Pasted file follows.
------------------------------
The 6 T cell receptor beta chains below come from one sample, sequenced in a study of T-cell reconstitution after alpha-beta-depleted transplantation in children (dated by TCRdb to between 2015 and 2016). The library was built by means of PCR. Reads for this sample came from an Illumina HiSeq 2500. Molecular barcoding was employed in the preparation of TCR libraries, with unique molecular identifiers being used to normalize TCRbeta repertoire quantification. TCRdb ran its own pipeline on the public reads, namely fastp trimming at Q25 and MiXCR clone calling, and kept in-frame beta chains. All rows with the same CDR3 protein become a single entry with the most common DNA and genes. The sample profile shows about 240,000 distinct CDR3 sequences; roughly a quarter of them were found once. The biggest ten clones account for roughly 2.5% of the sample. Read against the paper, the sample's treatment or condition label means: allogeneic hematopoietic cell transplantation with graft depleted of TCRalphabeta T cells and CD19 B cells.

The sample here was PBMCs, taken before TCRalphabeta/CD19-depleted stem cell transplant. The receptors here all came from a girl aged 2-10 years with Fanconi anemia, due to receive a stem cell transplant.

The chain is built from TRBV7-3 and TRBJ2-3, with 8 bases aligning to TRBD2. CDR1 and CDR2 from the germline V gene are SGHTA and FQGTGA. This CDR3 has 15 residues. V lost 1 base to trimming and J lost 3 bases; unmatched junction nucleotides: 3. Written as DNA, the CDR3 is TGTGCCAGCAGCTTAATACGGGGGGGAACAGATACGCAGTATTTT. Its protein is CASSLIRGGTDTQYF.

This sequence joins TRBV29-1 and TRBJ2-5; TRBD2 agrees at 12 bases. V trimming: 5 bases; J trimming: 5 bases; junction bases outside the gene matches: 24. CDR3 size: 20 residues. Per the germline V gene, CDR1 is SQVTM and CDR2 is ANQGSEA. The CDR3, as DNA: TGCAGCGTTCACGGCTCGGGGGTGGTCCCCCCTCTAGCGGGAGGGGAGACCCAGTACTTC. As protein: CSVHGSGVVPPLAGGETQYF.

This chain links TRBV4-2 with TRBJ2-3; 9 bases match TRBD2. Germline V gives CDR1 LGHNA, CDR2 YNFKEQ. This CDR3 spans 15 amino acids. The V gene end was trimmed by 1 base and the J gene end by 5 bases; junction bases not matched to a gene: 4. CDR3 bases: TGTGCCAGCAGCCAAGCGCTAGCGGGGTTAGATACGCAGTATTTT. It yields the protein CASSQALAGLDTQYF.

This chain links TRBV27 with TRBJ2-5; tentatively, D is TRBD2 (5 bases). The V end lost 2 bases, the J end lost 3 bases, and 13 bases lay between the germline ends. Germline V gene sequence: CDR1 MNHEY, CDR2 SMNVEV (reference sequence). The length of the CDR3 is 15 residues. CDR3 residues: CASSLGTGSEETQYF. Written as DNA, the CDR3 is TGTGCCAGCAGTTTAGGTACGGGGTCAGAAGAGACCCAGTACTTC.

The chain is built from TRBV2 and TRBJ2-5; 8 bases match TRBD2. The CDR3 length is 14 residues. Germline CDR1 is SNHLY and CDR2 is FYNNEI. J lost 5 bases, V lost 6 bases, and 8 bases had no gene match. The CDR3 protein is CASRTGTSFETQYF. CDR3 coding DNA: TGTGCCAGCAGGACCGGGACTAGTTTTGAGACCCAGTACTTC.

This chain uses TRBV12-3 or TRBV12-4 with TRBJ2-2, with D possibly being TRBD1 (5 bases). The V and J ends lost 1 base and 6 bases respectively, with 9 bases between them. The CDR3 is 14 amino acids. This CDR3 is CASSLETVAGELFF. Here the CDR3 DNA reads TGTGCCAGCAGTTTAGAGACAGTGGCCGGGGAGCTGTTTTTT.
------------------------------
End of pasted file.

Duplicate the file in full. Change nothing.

The 6 T cell receptor beta chains below come from one sample, sequenced in a study of T-cell reconstitution after alpha-beta-depleted transplantation in children (dated by TCRdb to between 2015 and 2016). The library was built by means of PCR. Reads for this sample came from an Illumina HiSeq 2500. Molecular barcoding was employed in the preparation of TCR libraries, with unique molecular identifiers being used to normalize TCRbeta repertoire quantification. TCRdb ran its own pipeline on the public reads, namely fastp trimming at Q25 and MiXCR clone calling, and kept in-frame beta chains. All rows with the same CDR3 protein become a single entry with the most common DNA and genes. The sample profile shows about 240,000 distinct CDR3 sequences; roughly a quarter of them were found once. The biggest ten clones account for roughly 2.5% of the sample. Read against the paper, the sample's treatment or condition label means: allogeneic hematopoietic cell transplantation with graft depleted of TCRalphabeta T cells and CD19 B cells.

The sample here was PBMCs, taken before TCRalphabeta/CD19-depleted stem cell transplant. The receptors here all came from a girl aged 2-10 years with Fanconi anemia, due to receive a stem cell transplant.

The chain is built from TRBV7-3 and TRBJ2-3, with 8 bases aligning to TRBD2. CDR1 and CDR2 from the germline V gene are SGHTA and FQGTGA. This CDR3 has 15 residues. V lost 1 base to trimming and J lost 3 bases; unmatched junction nucleotides: 3. Written as DNA, the CDR3 is TGTGCCAGCAGCTTAATACGGGGGGGAACAGATACGCAGTATTTT. Its protein is CASSLIRGGTDTQYF.

This sequence joins TRBV29-1 and TRBJ2-5; TRBD2 agrees at 12 bases. V trimming: 5 bases; J trimming: 5 bases; junction bases outside the gene matches: 24. CDR3 size: 20 residues. Per the germline V gene, CDR1 is SQVTM and CDR2 is ANQGSEA. The CDR3, as DNA: TGCAGCGTTCACGGCTCGGGGGTGGTCCCCCCTCTAGCGGGAGGGGAGACCCAGTACTTC. As protein: CSVHGSGVVPPLAGGETQYF.

This chain links TRBV4-2 with TRBJ2-3; 9 bases match TRBD2. Germline V gives CDR1 LGHNA, CDR2 YNFKEQ. This CDR3 spans 15 amino acids. The V gene end was trimmed by 1 base and the J gene end by 5 bases; junction bases not matched to a gene: 4. CDR3 bases: TGTGCCAGCAGCCAAGCGCTAGCGGGGTTAGATACGCAGTATTTT. It yields the protein CASSQALAGLDTQYF.

This chain links TRBV27 with TRBJ2-5; tentatively, D is TRBD2 (5 bases). The V end lost 2 bases, the J end lost 3 bases, and 13 bases lay between the germline ends. Germline V gene sequence: CDR1 MNHEY, CDR2 SMNVEV (reference sequence). The length of the CDR3 is 15 residues. CDR3 residues: CASSLGTGSEETQYF. Written as DNA, the CDR3 is TGTGCCAGCAGTTTAGGTACGGGGTCAGAAGAGACCCAGTACTTC.

The chain is built from TRBV2 and TRBJ2-5; 8 bases match TRBD2. The CDR3 length is 14 residues. Germline CDR1 is SNHLY and CDR2 is FYNNEI. J lost 5 bases, V lost 6 bases, and 8 bases had no gene match. The CDR3 protein is CASRTGTSFETQYF. CDR3 coding DNA: TGTGCCAGCAGGACCGGGACTAGTTTTGAGACCCAGTACTTC.

This chain uses TRBV12-3 or TRBV12-4 with TRBJ2-2, with D possibly being TRBD1 (5 bases). The V and J ends lost 1 base and 6 bases respectively, with 9 bases between them. The CDR3 is 14 amino acids. This CDR3 is CASSLETVAGELFF. Here the CDR3 DNA reads TGTGCCAGCAGTTTAGAGACAGTGGCCGGGGAGCTGTTTTTT.